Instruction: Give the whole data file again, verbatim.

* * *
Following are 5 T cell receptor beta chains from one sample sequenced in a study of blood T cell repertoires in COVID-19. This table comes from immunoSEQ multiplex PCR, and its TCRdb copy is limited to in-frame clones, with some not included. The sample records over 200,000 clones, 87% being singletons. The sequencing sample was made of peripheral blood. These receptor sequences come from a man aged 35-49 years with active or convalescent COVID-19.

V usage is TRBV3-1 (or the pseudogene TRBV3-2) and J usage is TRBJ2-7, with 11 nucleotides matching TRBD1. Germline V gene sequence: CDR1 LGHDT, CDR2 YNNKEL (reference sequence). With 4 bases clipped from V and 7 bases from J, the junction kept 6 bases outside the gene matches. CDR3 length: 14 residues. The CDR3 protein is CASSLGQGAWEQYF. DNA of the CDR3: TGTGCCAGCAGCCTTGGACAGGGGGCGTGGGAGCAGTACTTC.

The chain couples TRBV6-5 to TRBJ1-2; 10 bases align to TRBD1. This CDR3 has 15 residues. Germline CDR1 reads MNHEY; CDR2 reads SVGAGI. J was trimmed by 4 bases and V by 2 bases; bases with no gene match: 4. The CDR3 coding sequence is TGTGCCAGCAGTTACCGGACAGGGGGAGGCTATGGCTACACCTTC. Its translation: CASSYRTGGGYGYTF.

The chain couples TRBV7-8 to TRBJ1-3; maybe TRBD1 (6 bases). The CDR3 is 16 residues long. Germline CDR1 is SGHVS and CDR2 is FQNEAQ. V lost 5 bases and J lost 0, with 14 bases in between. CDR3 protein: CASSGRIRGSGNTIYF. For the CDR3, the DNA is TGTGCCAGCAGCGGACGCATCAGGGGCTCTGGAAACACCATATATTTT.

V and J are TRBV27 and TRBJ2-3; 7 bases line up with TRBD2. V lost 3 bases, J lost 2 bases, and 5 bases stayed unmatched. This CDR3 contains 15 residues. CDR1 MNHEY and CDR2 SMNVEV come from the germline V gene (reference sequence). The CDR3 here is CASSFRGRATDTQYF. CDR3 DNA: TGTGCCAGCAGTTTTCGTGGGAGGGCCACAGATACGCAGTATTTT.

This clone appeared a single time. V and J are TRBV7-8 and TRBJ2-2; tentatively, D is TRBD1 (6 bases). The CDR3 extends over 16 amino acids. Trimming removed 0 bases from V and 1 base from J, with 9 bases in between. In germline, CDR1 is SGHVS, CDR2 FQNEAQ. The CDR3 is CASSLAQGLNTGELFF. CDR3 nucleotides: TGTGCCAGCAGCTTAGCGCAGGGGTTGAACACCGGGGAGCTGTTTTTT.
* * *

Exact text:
Following are 5 T cell receptor beta chains from one sample sequenced in a study of blood T cell repertoires in COVID-19. This table comes from immunoSEQ multiplex PCR, and its TCRdb copy is limited to in-frame clones, with some not included. The sample records over 200,000 clones, 87% being singletons. The sequencing sample was made of peripheral blood. These receptor sequences come from a man aged 35-49 years with active or convalescent COVID-19.

V usage is TRBV3-1 (or the pseudogene TRBV3-2) and J usage is TRBJ2-7, with 11 nucleotides matching TRBD1. Germline V gene sequence: CDR1 LGHDT, CDR2 YNNKEL (reference sequence). With 4 bases clipped from V and 7 bases from J, the junction kept 6 bases outside the gene matches. CDR3 length: 14 residues. The CDR3 protein is CASSLGQGAWEQYF. DNA of the CDR3: TGTGCCAGCAGCCTTGGACAGGGGGCGTGGGAGCAGTACTTC.

The chain couples TRBV6-5 to TRBJ1-2; 10 bases align to TRBD1. This CDR3 has 15 residues. Germline CDR1 reads MNHEY; CDR2 reads SVGAGI. J was trimmed by 4 bases and V by 2 bases; bases with no gene match: 4. The CDR3 coding sequence is TGTGCCAGCAGTTACCGGACAGGGGGAGGCTATGGCTACACCTTC. Its translation: CASSYRTGGGYGYTF.

The chain couples TRBV7-8 to TRBJ1-3; maybe TRBD1 (6 bases). The CDR3 is 16 residues long. Germline CDR1 is SGHVS and CDR2 is FQNEAQ. V lost 5 bases and J lost 0, with 14 bases in between. CDR3 protein: CASSGRIRGSGNTIYF. For the CDR3, the DNA is TGTGCCAGCAGCGGACGCATCAGGGGCTCTGGAAACACCATATATTTT.

V and J are TRBV27 and TRBJ2-3; 7 bases line up with TRBD2. V lost 3 bases, J lost 2 bases, and 5 bases stayed unmatched. This CDR3 contains 15 residues. CDR1 MNHEY and CDR2 SMNVEV come from the germline V gene (reference sequence). The CDR3 here is CASSFRGRATDTQYF. CDR3 DNA: TGTGCCAGCAGTTTTCGTGGGAGGGCCACAGATACGCAGTATTTT.

This clone appeared a single time. V and J are TRBV7-8 and TRBJ2-2; tentatively, D is TRBD1 (6 bases). The CDR3 extends over 16 amino acids. Trimming removed 0 bases from V and 1 base from J, with 9 bases in between. In germline, CDR1 is SGHVS, CDR2 FQNEAQ. The CDR3 is CASSLAQGLNTGELFF. CDR3 nucleotides: TGTGCCAGCAGCTTAGCGCAGGGGTTGAACACCGGGGAGCTGTTTTTT.